Back on the topic, this is a very fancy looking costume piece with pretty sales videos and after effects until I see an actual reviewer from a non-Microsoft employee. Also, stereographic headsets are not holograms. Projections on plexiglass aren't holograms. CG video editing on CNN definitely aren't holograms. Half the people who are gaga for holograms have never even seen an actual hologram.

    It's sad because actual holography is a fun (though expensive and sometimes nerve-wracking) hobby.
    Last edited by Feign; 01-22-2015 at 10:09 AM.

  7. #7
    Technologist bford903's Avatar
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    I agree that this probably wont be all that useful to people with 3D printers. I see this as more of a stepping stone to something better in the near future. With all the work going on with this Hololens, Oculus Rift, and Google Glass, there's some potential for something truly cool.


    Quote Originally Posted by Mjolinor View Post
    This should get me shot down.
    Bang Bang.

  8. #8
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    After looking at some more in-depth reviews of the "dev kit" (aka very early prototype) it looks like the HoloLens uses the NVidia Light Field Display technology, with a reflector similar to the Google Glass to make the images appear transparent. It's clever, and I'll concede, the Light Field Display is technically a kind of very limited-FoV hologram... However, the Light Field requires an actual resolution between 9 and 16 times as fine as the apparent resolution the eye sees, making it terribly inefficient.

    Quote Originally Posted by Mjolinor View Post
    I find that my brain gets enough input to keep me entertained from a black and white 625 line 4:3 input. Any more than that does not increase the entertainment value that I am watching.
    There is actually a psychological condition called "consummatory anhedonia" that is often (but not always) linked with depression. Where a person simply cannot get pleasure from sensory stimuli. (though feelings of accomplishment, goal setting, social interaction, etc. are still present. if there isn't any depression associated with it, it's not even necessarily considered a problem.) I'm not saying that you have it, but you might want to look into it.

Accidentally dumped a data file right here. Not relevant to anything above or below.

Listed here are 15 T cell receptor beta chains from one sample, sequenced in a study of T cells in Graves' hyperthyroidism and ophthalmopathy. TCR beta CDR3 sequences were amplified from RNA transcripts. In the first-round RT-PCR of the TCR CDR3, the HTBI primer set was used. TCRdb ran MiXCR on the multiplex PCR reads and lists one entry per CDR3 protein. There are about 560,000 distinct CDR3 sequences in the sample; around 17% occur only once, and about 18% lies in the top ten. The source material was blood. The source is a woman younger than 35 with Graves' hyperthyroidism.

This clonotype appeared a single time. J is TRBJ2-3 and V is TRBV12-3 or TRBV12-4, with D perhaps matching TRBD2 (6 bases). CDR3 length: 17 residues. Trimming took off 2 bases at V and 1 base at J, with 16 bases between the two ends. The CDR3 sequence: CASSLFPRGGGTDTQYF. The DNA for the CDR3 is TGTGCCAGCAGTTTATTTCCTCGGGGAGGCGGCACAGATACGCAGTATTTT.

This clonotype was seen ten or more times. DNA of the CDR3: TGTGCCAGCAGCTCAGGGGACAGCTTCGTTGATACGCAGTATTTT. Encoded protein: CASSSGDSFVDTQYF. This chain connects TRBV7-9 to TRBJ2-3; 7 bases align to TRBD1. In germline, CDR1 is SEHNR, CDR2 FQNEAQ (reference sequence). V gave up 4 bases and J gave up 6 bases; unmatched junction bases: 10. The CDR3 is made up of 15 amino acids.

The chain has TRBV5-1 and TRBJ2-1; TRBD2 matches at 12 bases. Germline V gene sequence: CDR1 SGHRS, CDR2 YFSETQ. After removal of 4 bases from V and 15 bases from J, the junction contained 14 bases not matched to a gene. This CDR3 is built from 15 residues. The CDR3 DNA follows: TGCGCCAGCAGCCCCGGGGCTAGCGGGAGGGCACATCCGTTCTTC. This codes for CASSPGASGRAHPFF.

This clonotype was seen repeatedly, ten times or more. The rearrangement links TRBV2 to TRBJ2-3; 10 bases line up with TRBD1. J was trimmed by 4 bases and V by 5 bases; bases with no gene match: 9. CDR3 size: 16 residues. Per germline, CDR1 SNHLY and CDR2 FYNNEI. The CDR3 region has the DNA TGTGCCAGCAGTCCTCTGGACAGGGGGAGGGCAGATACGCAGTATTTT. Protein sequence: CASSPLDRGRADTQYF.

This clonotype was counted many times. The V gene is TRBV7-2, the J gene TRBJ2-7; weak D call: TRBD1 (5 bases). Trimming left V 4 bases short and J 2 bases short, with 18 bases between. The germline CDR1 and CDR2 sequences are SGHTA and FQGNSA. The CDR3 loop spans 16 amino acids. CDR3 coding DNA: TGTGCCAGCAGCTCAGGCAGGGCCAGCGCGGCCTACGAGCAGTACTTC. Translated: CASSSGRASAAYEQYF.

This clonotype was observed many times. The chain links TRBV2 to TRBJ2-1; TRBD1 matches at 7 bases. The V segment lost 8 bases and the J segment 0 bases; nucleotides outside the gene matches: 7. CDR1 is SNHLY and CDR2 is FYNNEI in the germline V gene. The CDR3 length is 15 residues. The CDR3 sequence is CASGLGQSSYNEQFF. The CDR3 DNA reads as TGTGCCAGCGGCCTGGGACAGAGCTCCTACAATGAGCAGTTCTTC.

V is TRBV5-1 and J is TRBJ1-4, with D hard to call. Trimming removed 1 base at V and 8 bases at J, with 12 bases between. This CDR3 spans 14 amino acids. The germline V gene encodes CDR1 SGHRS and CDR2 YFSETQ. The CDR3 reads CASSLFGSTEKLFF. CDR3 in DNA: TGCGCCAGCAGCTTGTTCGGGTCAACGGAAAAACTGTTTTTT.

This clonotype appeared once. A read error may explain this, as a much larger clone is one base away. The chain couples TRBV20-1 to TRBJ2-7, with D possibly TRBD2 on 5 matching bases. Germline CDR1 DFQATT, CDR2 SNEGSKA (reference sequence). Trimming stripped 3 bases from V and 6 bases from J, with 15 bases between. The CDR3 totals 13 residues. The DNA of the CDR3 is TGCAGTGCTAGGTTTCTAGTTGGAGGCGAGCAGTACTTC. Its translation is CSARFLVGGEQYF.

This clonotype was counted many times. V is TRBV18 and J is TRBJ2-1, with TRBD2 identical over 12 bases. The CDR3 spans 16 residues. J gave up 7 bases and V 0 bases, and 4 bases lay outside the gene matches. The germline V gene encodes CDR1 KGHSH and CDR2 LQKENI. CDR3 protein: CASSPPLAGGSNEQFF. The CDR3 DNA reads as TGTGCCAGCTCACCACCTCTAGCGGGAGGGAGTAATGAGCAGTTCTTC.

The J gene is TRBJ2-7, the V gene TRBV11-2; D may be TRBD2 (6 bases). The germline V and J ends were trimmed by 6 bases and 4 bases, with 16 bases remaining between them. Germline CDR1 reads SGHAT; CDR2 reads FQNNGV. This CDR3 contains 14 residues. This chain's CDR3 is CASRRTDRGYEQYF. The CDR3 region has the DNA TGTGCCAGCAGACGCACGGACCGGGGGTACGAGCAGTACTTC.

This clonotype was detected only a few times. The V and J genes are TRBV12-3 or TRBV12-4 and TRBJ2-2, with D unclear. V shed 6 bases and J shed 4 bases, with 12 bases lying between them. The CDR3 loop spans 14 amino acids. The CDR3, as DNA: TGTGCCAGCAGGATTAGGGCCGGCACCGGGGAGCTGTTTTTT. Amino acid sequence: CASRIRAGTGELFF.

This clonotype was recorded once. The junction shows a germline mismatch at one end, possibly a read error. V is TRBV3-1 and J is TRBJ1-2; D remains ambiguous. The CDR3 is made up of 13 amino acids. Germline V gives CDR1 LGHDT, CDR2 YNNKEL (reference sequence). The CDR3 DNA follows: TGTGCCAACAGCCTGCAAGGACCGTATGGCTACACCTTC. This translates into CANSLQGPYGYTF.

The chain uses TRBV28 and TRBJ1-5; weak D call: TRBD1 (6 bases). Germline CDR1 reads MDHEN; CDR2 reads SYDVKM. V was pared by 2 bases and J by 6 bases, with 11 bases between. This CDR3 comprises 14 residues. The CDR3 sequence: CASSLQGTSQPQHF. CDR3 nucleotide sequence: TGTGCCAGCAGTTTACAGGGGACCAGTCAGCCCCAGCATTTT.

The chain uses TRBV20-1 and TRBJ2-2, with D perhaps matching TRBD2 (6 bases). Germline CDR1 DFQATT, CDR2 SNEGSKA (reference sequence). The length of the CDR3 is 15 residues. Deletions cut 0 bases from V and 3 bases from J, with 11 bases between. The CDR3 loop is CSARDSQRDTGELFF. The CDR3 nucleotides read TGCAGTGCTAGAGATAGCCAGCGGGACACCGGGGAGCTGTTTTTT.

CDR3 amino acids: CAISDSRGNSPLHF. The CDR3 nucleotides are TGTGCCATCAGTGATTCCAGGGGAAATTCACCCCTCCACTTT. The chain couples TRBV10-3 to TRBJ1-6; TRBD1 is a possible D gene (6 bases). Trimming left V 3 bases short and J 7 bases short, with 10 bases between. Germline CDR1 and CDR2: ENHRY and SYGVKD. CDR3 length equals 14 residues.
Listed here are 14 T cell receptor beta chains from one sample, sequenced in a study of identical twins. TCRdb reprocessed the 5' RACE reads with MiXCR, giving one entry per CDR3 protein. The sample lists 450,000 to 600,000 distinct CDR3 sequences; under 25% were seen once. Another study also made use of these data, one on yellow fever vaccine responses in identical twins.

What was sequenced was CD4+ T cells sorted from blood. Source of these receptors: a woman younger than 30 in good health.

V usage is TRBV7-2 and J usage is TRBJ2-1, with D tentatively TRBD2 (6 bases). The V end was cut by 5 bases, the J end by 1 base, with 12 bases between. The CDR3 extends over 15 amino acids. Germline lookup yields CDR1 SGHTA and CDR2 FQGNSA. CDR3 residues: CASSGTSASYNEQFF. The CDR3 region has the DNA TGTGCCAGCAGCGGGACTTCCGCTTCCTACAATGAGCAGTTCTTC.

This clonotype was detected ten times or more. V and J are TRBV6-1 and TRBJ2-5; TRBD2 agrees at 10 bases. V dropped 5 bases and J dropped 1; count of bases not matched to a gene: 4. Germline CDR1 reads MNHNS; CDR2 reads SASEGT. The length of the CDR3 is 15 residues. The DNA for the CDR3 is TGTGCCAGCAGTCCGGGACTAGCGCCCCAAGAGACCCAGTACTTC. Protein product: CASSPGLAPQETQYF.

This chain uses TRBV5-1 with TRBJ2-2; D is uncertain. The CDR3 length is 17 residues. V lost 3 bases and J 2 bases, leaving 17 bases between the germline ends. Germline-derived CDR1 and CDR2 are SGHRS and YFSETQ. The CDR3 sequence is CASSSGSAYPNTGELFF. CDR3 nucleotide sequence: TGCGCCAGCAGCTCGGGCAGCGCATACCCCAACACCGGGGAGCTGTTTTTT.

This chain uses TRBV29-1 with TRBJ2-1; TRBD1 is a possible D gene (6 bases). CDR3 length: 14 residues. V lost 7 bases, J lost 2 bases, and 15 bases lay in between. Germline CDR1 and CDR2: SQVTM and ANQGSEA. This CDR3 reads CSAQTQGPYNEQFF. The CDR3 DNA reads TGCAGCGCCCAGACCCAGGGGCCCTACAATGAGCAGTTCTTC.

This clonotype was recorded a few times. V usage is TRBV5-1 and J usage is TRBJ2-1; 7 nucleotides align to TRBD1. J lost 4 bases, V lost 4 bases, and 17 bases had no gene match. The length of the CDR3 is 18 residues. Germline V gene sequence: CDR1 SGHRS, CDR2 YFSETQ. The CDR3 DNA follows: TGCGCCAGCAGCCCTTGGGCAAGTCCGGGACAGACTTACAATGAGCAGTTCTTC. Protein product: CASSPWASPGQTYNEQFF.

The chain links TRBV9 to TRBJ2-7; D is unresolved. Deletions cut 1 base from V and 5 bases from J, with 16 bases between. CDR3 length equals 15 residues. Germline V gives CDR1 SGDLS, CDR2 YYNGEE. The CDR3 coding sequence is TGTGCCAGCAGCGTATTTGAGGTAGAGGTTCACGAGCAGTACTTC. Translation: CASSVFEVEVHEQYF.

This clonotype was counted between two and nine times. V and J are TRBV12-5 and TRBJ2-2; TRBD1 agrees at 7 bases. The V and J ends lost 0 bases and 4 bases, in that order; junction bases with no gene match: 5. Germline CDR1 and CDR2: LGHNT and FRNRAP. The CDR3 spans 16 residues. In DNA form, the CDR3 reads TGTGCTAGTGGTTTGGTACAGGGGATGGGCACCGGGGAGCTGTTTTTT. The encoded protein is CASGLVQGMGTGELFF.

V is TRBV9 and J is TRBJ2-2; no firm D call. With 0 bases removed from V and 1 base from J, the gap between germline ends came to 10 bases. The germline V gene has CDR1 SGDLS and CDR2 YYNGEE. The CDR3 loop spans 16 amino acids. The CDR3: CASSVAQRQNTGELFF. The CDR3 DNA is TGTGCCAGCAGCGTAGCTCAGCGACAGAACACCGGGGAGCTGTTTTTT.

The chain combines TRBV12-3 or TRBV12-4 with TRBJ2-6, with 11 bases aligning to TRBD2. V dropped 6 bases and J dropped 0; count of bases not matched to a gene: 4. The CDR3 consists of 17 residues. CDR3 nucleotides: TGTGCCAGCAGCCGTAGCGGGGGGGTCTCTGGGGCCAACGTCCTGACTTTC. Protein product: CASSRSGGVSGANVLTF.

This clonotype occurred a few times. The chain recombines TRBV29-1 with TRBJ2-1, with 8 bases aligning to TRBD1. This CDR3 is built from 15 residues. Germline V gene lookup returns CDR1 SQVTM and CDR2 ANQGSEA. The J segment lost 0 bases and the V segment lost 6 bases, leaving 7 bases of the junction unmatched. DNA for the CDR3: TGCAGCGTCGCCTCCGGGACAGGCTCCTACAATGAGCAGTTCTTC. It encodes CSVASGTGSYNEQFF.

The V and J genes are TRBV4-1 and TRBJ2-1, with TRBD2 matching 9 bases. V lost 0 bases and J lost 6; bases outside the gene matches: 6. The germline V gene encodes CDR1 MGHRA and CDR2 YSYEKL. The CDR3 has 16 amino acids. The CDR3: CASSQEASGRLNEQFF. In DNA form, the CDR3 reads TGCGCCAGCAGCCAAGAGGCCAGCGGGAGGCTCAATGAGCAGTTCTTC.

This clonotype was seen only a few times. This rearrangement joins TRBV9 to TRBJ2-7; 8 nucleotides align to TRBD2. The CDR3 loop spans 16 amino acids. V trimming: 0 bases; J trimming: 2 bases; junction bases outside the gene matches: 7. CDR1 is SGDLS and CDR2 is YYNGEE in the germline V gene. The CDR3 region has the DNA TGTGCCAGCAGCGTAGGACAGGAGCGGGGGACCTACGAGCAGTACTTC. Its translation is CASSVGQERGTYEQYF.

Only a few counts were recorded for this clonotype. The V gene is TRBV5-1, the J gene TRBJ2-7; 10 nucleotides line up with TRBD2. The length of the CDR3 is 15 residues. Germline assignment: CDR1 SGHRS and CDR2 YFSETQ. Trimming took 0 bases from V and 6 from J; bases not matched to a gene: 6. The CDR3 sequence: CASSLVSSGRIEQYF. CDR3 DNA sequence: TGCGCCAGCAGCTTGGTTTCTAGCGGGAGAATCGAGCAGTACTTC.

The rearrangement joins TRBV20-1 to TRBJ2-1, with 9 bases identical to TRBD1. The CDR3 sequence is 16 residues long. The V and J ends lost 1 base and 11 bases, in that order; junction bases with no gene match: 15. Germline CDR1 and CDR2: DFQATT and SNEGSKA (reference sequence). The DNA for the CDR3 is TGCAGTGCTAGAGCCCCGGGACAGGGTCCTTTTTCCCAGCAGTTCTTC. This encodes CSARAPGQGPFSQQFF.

9. #9
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    Quote Originally Posted by Feign View Post
    After looking at some more in-depth reviews of the "dev kit" (aka very early prototype) it looks like the HoloLens uses the NVidia Light Field Display technology, with a reflector similar to the Google Glass to make the images appear transparent. It's clever, and I'll concede, the Light Field Display is technically a kind of very limited-FoV hologram... However, the Light Field requires an actual resolution between 9 and 16 times as fine as the apparent resolution the eye sees, making it terribly inefficient.


    There is actually a psychological condition called "consummatory anhedonia" that is often (but not always) linked with depression. Where a person simply cannot get pleasure from sensory stimuli. (though feelings of accomplishment, goal setting, social interaction, etc. are still present. if there isn't any depression associated with it, it's not even necessarily considered a problem.) I'm not saying that you have it, but you might want to look into it.
    I get pleasure from it, what I said was I get enough input from a B&W 4:3. Probably because I read a lot my imagination still works.

  10. #10
    Having desperately added $8500 haptic arm Freeform software to escape NURBS and T-Spline constant limiting "microsurgery" during modeling, only to find the software itself being overly pretty on top of alpha and beta actual functionality and smoothness, this is actually rather exciting to me. I find actual haptic feedback to be a bit of a hassle, whereas the real problem is SEEING the damn thing in full 3D which I can't easily do without constant view changes. Bizarrely, the haptic arm comes with two buttons but only one is accessible in the software! I must use a key shortcut to activate simply rotating the damn view! That's crazy. But that's the nature of very expensive niche software made by a single small company. Too many passive-aggressive people both in the development team and among the users who WANT the thing to be too hard to use by normal people, so they can keep their jobs as experts in software kludges and workarounds. The mere ability to touch the surface at a point and drag it in any 3D direction with your real finger would be a great advance. I merely then need a brush size or soft/hard setting to control the local effect. When dozens of small companies can start competing for the best software product based on this hardware, life will vastly improve for 3D designers.

    These can indeed be considered holograms in that if you ignore the hardware being on your head, they act just like real holograms as you move around them.